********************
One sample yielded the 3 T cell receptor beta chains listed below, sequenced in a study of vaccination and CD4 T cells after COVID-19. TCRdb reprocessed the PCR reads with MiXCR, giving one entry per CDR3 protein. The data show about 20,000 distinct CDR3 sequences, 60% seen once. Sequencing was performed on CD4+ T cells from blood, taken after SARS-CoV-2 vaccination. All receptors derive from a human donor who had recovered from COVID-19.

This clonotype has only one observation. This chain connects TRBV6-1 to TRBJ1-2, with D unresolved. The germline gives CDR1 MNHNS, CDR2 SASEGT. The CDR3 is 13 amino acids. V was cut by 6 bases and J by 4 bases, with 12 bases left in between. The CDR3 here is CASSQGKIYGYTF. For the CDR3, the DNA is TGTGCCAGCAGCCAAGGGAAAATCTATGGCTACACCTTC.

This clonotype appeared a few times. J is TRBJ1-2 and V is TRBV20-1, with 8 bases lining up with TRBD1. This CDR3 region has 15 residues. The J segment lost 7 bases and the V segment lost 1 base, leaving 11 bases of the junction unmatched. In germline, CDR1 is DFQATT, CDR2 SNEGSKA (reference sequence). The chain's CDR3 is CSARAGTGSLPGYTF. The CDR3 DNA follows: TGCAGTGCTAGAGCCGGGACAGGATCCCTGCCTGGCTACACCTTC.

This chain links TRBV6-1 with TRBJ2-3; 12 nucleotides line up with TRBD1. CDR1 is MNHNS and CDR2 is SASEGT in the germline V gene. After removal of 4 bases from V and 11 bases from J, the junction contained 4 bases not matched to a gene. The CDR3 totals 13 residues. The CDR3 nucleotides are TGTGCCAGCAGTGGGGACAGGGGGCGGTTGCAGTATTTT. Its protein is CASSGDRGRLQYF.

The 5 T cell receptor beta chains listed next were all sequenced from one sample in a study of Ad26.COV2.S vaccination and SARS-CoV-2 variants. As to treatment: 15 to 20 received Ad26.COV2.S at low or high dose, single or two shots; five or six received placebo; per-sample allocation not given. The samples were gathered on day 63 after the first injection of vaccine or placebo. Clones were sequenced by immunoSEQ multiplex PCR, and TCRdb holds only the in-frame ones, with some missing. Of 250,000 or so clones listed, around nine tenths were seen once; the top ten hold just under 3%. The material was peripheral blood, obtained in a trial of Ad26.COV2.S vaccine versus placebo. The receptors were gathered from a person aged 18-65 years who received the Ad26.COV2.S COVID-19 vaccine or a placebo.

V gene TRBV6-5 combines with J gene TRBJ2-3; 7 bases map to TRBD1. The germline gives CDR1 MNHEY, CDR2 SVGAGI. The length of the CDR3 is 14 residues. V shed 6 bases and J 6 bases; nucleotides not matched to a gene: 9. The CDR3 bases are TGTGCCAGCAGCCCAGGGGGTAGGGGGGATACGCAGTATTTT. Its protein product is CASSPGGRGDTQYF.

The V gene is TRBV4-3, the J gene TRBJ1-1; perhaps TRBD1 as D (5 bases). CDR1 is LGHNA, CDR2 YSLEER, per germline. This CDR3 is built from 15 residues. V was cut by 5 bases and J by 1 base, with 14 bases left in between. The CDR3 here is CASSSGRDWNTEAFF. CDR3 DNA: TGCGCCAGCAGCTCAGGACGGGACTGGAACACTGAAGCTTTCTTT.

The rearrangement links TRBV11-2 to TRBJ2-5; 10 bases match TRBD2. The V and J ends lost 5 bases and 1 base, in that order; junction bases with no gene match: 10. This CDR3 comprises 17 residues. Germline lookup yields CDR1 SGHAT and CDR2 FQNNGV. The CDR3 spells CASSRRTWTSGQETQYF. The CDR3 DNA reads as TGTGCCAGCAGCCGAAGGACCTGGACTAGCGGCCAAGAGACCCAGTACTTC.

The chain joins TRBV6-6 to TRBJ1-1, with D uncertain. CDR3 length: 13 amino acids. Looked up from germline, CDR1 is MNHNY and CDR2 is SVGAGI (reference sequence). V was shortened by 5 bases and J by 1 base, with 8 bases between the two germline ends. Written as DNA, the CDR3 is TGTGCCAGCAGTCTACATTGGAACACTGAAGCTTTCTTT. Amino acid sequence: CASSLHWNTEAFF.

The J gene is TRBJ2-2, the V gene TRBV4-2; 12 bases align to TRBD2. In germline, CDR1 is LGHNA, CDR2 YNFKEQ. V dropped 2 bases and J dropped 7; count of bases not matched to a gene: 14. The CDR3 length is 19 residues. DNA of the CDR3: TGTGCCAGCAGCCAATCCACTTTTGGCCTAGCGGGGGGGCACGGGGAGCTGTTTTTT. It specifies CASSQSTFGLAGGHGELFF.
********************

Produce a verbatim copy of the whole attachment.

One sample yielded the 3 T cell receptor beta chains listed below, sequenced in a study of vaccination and CD4 T cells after COVID-19. TCRdb reprocessed the PCR reads with MiXCR, giving one entry per CDR3 protein. The data show about 20,000 distinct CDR3 sequences, 60% seen once. Sequencing was performed on CD4+ T cells from blood, taken after SARS-CoV-2 vaccination. All receptors derive from a human donor who had recovered from COVID-19.

This clonotype has only one observation. This chain connects TRBV6-1 to TRBJ1-2, with D unresolved. The germline gives CDR1 MNHNS, CDR2 SASEGT. The CDR3 is 13 amino acids. V was cut by 6 bases and J by 4 bases, with 12 bases left in between. The CDR3 here is CASSQGKIYGYTF. For the CDR3, the DNA is TGTGCCAGCAGCCAAGGGAAAATCTATGGCTACACCTTC.

This clonotype appeared a few times. J is TRBJ1-2 and V is TRBV20-1, with 8 bases lining up with TRBD1. This CDR3 region has 15 residues. The J segment lost 7 bases and the V segment lost 1 base, leaving 11 bases of the junction unmatched. In germline, CDR1 is DFQATT, CDR2 SNEGSKA (reference sequence). The chain's CDR3 is CSARAGTGSLPGYTF. The CDR3 DNA follows: TGCAGTGCTAGAGCCGGGACAGGATCCCTGCCTGGCTACACCTTC.

This chain links TRBV6-1 with TRBJ2-3; 12 nucleotides line up with TRBD1. CDR1 is MNHNS and CDR2 is SASEGT in the germline V gene. After removal of 4 bases from V and 11 bases from J, the junction contained 4 bases not matched to a gene. The CDR3 totals 13 residues. The CDR3 nucleotides are TGTGCCAGCAGTGGGGACAGGGGGCGGTTGCAGTATTTT. Its protein is CASSGDRGRLQYF.

The 5 T cell receptor beta chains listed next were all sequenced from one sample in a study of Ad26.COV2.S vaccination and SARS-CoV-2 variants. As to treatment: 15 to 20 received Ad26.COV2.S at low or high dose, single or two shots; five or six received placebo; per-sample allocation not given. The samples were gathered on day 63 after the first injection of vaccine or placebo. Clones were sequenced by immunoSEQ multiplex PCR, and TCRdb holds only the in-frame ones, with some missing. Of 250,000 or so clones listed, around nine tenths were seen once; the top ten hold just under 3%. The material was peripheral blood, obtained in a trial of Ad26.COV2.S vaccine versus placebo. The receptors were gathered from a person aged 18-65 years who received the Ad26.COV2.S COVID-19 vaccine or a placebo.

V gene TRBV6-5 combines with J gene TRBJ2-3; 7 bases map to TRBD1. The germline gives CDR1 MNHEY, CDR2 SVGAGI. The length of the CDR3 is 14 residues. V shed 6 bases and J 6 bases; nucleotides not matched to a gene: 9. The CDR3 bases are TGTGCCAGCAGCCCAGGGGGTAGGGGGGATACGCAGTATTTT. Its protein product is CASSPGGRGDTQYF.

The V gene is TRBV4-3, the J gene TRBJ1-1; perhaps TRBD1 as D (5 bases). CDR1 is LGHNA, CDR2 YSLEER, per germline. This CDR3 is built from 15 residues. V was cut by 5 bases and J by 1 base, with 14 bases left in between. The CDR3 here is CASSSGRDWNTEAFF. CDR3 DNA: TGCGCCAGCAGCTCAGGACGGGACTGGAACACTGAAGCTTTCTTT.

The rearrangement links TRBV11-2 to TRBJ2-5; 10 bases match TRBD2. The V and J ends lost 5 bases and 1 base, in that order; junction bases with no gene match: 10. This CDR3 comprises 17 residues. Germline lookup yields CDR1 SGHAT and CDR2 FQNNGV. The CDR3 spells CASSRRTWTSGQETQYF. The CDR3 DNA reads as TGTGCCAGCAGCCGAAGGACCTGGACTAGCGGCCAAGAGACCCAGTACTTC.

The chain joins TRBV6-6 to TRBJ1-1, with D uncertain. CDR3 length: 13 amino acids. Looked up from germline, CDR1 is MNHNY and CDR2 is SVGAGI (reference sequence). V was shortened by 5 bases and J by 1 base, with 8 bases between the two germline ends. Written as DNA, the CDR3 is TGTGCCAGCAGTCTACATTGGAACACTGAAGCTTTCTTT. Amino acid sequence: CASSLHWNTEAFF.

The J gene is TRBJ2-2, the V gene TRBV4-2; 12 bases align to TRBD2. In germline, CDR1 is LGHNA, CDR2 YNFKEQ. V dropped 2 bases and J dropped 7; count of bases not matched to a gene: 14. The CDR3 length is 19 residues. DNA of the CDR3: TGTGCCAGCAGCCAATCCACTTTTGGCCTAGCGGGGGGGCACGGGGAGCTGTTTTTT. It specifies CASSQSTFGLAGGHGELFF.